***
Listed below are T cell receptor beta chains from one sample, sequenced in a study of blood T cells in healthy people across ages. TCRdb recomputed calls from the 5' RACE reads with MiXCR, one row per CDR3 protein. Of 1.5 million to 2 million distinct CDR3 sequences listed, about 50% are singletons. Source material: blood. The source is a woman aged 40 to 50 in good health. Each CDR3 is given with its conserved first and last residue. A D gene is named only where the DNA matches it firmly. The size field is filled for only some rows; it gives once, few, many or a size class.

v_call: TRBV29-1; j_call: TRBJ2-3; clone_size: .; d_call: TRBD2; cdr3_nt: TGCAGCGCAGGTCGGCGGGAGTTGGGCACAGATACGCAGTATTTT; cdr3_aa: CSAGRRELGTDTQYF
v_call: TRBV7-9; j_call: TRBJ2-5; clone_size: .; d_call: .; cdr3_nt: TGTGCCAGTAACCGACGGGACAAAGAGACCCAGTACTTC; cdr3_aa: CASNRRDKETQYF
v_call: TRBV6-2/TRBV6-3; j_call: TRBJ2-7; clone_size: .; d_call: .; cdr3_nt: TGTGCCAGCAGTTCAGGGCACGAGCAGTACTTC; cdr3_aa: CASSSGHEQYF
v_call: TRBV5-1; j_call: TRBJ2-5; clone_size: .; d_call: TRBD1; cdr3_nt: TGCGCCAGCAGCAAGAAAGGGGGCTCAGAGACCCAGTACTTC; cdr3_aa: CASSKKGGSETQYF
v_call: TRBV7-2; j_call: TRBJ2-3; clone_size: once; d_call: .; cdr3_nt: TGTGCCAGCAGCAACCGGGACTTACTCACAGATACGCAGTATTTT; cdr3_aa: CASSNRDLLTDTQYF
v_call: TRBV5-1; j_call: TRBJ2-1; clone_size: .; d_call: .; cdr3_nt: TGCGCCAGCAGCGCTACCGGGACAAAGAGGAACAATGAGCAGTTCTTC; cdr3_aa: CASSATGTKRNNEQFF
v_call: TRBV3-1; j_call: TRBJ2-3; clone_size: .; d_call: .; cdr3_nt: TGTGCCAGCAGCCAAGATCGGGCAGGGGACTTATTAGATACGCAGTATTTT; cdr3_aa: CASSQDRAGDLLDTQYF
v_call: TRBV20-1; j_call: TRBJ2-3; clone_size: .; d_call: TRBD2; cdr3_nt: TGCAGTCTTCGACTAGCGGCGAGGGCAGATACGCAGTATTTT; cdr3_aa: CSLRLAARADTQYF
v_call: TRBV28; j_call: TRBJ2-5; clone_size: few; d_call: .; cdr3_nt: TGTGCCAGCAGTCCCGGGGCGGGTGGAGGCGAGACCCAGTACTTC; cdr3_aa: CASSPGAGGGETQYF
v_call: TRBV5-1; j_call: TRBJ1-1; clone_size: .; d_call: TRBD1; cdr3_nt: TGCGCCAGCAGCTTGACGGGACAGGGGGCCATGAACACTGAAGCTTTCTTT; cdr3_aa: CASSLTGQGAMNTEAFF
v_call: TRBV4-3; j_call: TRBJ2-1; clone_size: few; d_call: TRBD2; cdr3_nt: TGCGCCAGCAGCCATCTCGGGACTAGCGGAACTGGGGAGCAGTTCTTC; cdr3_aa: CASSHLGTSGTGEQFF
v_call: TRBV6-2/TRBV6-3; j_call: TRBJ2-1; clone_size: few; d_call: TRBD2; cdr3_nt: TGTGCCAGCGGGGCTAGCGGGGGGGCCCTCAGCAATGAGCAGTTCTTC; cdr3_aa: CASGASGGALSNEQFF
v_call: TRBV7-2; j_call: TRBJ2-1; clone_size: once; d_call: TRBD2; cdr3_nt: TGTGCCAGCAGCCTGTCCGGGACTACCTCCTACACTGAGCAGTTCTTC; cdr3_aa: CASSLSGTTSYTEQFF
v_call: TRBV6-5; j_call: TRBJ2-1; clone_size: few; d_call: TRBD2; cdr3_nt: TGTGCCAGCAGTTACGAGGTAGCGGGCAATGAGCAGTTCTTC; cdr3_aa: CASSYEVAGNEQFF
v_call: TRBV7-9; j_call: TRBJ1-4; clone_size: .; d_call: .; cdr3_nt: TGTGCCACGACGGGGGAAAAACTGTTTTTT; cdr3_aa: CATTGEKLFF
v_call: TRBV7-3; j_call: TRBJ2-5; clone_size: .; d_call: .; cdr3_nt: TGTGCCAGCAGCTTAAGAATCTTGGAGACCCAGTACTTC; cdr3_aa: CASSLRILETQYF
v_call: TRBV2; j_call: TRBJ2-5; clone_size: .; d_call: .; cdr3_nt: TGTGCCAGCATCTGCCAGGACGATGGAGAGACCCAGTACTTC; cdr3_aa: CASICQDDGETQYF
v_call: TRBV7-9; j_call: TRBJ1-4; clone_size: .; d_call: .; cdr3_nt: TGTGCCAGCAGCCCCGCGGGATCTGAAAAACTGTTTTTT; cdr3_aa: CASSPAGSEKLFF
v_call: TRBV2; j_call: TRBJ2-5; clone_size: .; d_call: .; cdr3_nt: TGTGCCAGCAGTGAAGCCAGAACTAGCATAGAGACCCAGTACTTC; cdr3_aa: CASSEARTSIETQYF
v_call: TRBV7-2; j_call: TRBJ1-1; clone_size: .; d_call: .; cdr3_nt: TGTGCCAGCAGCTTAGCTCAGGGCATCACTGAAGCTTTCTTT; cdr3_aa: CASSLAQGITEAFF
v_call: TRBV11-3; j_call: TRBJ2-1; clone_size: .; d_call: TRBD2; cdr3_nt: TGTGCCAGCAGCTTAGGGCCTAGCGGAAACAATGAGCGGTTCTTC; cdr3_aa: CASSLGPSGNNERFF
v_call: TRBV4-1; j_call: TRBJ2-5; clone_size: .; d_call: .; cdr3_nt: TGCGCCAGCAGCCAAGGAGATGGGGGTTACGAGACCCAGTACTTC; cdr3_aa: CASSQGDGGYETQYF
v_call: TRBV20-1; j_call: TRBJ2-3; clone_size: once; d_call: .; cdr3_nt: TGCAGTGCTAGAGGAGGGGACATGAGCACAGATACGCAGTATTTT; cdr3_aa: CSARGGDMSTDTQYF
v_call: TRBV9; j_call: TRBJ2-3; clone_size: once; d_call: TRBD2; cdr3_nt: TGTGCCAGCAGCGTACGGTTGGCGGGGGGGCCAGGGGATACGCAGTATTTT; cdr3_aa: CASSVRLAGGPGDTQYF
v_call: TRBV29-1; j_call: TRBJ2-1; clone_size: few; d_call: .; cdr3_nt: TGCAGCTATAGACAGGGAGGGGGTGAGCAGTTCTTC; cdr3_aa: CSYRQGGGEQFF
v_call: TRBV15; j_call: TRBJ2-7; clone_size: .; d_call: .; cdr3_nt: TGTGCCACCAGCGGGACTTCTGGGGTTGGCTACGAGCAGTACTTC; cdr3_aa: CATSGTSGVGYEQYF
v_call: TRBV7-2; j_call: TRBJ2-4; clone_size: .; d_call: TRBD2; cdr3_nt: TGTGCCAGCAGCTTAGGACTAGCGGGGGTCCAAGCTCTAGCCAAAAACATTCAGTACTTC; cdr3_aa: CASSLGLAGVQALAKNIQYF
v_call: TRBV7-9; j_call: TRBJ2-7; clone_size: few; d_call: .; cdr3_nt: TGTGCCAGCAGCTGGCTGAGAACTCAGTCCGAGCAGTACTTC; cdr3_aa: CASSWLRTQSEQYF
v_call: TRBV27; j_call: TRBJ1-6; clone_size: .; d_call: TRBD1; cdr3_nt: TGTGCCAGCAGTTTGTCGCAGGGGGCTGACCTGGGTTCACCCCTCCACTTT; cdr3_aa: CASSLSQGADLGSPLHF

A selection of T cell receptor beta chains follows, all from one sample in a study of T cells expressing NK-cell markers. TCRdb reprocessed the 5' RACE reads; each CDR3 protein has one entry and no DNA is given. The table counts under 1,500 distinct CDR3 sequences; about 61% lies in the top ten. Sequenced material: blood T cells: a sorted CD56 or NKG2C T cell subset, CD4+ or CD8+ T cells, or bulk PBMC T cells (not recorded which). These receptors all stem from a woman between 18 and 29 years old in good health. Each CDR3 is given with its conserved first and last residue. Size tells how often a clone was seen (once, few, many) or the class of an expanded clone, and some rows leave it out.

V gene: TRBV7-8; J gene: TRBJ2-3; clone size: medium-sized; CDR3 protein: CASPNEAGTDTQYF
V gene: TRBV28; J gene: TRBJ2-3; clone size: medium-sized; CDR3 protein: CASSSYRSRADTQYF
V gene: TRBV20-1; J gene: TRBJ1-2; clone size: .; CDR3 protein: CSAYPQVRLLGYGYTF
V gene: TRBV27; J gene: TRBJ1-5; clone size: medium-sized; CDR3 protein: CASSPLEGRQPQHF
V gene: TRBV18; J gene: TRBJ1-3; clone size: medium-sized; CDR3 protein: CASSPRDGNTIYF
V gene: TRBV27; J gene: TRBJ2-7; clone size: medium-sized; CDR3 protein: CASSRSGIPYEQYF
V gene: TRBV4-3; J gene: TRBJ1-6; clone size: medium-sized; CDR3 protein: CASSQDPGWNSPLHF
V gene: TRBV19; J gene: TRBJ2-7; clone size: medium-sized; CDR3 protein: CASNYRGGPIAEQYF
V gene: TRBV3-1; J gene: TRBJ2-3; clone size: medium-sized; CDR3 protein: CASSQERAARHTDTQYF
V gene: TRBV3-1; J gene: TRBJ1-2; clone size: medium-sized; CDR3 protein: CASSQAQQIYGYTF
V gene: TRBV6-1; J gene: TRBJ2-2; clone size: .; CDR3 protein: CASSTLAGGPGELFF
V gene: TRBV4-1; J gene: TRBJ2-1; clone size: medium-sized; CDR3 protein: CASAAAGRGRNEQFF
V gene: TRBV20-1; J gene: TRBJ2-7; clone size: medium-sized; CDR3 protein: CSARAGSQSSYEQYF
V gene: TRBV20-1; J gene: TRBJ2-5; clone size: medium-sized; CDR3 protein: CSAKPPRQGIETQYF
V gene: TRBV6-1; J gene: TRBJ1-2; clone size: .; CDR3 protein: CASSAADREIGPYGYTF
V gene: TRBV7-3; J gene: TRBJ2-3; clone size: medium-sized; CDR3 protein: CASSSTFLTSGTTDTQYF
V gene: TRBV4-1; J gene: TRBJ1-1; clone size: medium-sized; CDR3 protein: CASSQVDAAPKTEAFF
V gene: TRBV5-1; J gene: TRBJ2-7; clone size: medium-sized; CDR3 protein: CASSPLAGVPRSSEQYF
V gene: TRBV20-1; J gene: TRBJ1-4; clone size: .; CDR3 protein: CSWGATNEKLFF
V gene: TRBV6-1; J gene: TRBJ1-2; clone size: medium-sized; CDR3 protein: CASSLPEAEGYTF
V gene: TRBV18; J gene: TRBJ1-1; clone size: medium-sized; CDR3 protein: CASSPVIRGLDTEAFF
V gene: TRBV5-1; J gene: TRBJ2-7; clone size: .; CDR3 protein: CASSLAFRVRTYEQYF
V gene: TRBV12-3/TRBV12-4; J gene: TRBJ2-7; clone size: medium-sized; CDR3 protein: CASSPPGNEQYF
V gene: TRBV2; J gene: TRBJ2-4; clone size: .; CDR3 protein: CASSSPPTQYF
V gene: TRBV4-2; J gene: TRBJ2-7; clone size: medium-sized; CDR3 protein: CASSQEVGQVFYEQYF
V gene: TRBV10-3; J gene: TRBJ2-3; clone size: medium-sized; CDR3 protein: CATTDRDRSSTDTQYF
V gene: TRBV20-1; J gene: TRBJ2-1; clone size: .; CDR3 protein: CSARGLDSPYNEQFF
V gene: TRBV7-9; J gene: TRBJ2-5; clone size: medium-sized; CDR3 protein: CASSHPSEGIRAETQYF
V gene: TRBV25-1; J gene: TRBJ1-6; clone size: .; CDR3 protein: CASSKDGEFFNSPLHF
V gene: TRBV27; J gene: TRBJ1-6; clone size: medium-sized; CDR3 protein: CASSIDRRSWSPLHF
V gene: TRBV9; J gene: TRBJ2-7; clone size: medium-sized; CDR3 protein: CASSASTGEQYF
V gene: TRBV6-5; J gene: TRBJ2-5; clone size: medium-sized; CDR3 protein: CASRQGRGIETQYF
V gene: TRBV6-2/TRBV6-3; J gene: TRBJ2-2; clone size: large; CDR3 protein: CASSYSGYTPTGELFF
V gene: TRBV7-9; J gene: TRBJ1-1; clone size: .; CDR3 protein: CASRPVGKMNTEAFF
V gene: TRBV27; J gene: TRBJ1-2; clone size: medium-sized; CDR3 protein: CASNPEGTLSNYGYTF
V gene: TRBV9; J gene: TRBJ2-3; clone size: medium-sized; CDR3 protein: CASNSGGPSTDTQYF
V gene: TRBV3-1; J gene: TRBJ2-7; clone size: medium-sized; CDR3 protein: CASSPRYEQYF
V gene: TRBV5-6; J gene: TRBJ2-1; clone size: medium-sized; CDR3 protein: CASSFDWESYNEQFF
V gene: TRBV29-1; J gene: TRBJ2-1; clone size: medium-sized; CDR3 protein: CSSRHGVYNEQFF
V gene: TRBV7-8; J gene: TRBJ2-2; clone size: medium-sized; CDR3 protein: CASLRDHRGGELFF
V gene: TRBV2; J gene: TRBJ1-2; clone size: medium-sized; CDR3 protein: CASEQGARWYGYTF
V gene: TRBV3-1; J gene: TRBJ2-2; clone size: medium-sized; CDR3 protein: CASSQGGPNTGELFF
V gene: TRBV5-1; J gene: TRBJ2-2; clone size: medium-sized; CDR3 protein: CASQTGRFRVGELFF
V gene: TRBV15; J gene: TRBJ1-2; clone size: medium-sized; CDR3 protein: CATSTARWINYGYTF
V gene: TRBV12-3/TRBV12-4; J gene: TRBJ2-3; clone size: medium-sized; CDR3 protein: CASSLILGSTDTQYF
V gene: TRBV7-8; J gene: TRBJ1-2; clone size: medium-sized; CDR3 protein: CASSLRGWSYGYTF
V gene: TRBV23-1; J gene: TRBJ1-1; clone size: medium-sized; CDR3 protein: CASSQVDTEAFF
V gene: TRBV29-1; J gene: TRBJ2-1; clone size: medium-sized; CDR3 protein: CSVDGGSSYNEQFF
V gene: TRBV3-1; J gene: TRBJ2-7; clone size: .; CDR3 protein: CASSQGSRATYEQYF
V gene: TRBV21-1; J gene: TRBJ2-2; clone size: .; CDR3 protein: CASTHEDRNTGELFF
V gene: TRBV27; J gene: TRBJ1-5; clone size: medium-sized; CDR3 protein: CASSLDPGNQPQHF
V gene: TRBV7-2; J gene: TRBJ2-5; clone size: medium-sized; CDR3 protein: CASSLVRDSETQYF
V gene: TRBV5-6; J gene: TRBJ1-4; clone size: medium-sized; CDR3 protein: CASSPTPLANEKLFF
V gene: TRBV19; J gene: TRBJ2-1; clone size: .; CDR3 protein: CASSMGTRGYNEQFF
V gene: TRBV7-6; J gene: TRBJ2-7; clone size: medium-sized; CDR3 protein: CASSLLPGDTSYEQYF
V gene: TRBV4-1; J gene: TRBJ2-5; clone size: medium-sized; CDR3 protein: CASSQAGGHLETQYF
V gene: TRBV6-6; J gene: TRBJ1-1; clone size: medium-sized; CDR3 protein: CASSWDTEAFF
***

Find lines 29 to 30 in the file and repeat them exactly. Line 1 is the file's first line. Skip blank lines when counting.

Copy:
v_call: TRBV7-9; j_call: TRBJ2-7; clone_size: few; d_call: .; cdr3_nt: TGTGCCAGCAGCTGGCTGAGAACTCAGTCCGAGCAGTACTTC; cdr3_aa: CASSWLRTQSEQYF
v_call: TRBV27; j_call: TRBJ1-6; clone_size: .; d_call: TRBD1; cdr3_nt: TGTGCCAGCAGTTTGTCGCAGGGGGCTGACCTGGGTTCACCCCTCCACTTT; cdr3_aa: CASSLSQGADLGSPLHF